Jacobson, Clinical Professor of Law at Cornell Law School and founder of the Legal Insurrection website, founded CriticalRace.org’s sprawling database that has also examined elite K-12 private schools, 500 of America’s top undergraduate programs, medical schools, veterinary schools, military service academies, and now business schools.
The study focused on the U.S. News rankings of the top 10 business schools, with Booth School of Business at University of Chicago, Kellogg School of Management at Northwestern University, Wharton School at University of Pennsylvania, Sloan School of Management at Massachusetts Institute of Technology, Harvard University, Tuck School of Business at Dartmouth College, Stanford University, Stephen M. Ross School of Business at University of Michigan, School of Management at Yale University, and Stern School of Business at New York University making the cut for the current school year.
The subjects of mandatory trainings and coursework are worded differently by institution, using terms such as “anti-racism,” “cultural competency,” “DEI,” “equity,” implicit bias/anti-bias,” and CRT, among other terminologies. The study also found that four of the 10 schools have offered materials by left-wing authors Robin DiAngelo or Ibram Kendi, whose books explicitly call for discrimination, according to Jacobson.
Last year, the group uncovered that 58 of the 100 most prestigious medical colleges and universities have some form of mandatory CRT-related student training or coursework.
“The ideological capture of business schools may not be as extensive as in medical schools, but it is still dangerous. We see that corporate Human Resources departments have become advocates of racial preferences in the name of DEI,” Jacobson said. “It is no coincidence that corporations are subjecting employees to the types of race shaming and guilt-by-association training that started on campuses. That rising business leaders are being trained in this ideology is a bad omen for the future of non-discrimination in business.”
Many future business leaders are also taught by people who have been trained in CRT and/or DEI-related practices, as six of the 10 schools mandate training for faculty and staff. CriticalRace.org details the exact curricula and training at each school, along with contact information and an overview of every institution.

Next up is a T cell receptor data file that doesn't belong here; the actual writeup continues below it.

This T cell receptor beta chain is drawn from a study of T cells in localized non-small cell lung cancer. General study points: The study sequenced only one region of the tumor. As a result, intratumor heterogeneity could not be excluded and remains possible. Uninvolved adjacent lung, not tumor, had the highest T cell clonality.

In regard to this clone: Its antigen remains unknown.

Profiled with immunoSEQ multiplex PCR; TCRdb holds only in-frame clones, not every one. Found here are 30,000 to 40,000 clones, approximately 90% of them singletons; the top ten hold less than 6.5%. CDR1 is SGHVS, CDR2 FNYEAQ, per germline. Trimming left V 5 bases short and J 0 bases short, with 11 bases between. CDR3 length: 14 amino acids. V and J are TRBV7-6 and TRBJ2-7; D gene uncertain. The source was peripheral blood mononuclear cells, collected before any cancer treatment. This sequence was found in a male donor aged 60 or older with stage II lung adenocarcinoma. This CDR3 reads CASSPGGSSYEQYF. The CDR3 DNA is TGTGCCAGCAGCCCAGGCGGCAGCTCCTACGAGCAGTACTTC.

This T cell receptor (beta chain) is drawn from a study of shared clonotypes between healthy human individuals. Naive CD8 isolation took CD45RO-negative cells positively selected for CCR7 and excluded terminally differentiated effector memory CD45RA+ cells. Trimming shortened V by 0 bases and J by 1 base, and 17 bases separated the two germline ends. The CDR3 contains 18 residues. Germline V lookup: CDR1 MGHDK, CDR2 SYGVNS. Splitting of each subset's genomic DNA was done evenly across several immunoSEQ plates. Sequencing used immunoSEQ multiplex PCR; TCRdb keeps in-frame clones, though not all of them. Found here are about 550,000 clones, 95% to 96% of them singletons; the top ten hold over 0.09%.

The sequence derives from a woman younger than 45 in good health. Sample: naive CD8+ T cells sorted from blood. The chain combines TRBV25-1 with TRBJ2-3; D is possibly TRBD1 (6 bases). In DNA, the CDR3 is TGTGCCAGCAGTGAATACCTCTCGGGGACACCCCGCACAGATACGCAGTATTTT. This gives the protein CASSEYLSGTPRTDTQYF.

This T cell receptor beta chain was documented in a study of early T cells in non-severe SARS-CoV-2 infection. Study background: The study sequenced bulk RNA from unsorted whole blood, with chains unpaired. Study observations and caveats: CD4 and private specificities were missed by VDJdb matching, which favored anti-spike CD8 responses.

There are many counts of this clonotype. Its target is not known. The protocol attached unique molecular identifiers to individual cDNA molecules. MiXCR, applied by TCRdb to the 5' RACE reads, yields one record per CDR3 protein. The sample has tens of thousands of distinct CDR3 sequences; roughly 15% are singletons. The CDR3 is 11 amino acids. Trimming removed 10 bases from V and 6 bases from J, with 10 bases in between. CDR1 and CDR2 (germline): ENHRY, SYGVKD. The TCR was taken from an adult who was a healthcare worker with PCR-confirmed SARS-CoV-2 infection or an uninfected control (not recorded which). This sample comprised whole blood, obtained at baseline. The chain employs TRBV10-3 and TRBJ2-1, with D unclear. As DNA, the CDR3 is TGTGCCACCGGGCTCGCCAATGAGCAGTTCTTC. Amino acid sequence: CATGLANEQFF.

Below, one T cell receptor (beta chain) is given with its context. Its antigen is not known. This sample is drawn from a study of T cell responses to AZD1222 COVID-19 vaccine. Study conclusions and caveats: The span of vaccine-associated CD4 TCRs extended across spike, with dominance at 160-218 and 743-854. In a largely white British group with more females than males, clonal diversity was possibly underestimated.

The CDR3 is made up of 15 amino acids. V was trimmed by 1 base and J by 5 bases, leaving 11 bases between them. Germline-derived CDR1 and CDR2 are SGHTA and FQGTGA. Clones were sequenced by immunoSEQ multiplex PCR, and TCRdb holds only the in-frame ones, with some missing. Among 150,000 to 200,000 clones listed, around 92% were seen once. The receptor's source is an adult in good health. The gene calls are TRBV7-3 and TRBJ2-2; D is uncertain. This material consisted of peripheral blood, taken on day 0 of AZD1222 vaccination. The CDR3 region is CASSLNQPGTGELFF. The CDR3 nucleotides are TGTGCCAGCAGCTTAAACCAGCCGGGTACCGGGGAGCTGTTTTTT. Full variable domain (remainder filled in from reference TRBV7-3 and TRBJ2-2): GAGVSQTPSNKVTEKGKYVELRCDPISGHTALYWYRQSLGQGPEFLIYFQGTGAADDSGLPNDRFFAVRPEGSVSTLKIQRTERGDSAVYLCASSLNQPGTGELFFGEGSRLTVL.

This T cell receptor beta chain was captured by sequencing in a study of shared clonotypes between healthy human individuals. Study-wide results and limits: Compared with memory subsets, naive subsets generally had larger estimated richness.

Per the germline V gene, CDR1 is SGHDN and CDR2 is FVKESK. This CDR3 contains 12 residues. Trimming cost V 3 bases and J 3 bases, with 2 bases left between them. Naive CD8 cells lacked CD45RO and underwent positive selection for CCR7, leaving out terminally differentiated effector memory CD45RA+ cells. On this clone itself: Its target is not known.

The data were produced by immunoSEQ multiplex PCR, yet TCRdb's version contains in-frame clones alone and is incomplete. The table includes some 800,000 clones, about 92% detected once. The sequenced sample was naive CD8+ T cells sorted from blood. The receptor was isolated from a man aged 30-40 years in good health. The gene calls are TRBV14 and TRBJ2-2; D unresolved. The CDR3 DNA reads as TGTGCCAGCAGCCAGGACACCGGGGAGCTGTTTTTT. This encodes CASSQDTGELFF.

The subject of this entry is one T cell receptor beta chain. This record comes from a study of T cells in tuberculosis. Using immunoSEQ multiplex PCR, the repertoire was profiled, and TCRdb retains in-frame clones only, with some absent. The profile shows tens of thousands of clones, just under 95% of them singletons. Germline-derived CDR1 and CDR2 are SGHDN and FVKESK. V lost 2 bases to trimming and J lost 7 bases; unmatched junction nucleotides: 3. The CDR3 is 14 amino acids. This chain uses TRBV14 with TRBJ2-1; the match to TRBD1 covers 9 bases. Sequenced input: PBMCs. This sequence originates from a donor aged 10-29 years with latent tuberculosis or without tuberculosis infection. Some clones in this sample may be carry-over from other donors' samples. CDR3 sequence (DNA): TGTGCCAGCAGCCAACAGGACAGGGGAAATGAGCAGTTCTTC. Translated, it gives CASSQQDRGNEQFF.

Of the 10 schools currently in the business school database, at least seven institutions were found to have some form of initiative exploring the topics of Environment, Social and Governance (ESG) or sustainability.
“It is no surprise that ESG goes hand-in-hand with CRT at business schools. While the two doctrines are distinct, each seeks to subvert its host for ideological purposes. In the case of CRT and its offshoots, the purpose is to deconstruct society to replace a constitutional focus on individual rights with a group identity construct. With ESG, the purpose is to replace traditional shareholder economic value with political value. In both cases, it represents an ideological perversion of education,” Jacobson said.
CriticalRace.org previously found that at least 236 colleges or universities of 500 examined have some form of mandatory student training or coursework on ideas related to CRT. Defenses of CRT-associated materials have ranged from outright denying CRT is being taught, to claiming that the underlying ideas are key to creating an inclusive educational environment.
“The Supreme Court’s Affirmative Action ruling, while in the context of school admissions, applies equally to business school programming. The Students for Fair Admissions ruling was at its core an Equal Protection Clause and civil rights ruling. At our related Equal Protection Project we have challenged in just the past few months almost 20 higher education programs that discriminate on the basis of race or ethnicity,” Jacobson said. “To the extent business schools engage in such practices, they are on notice that they are violating the law.”
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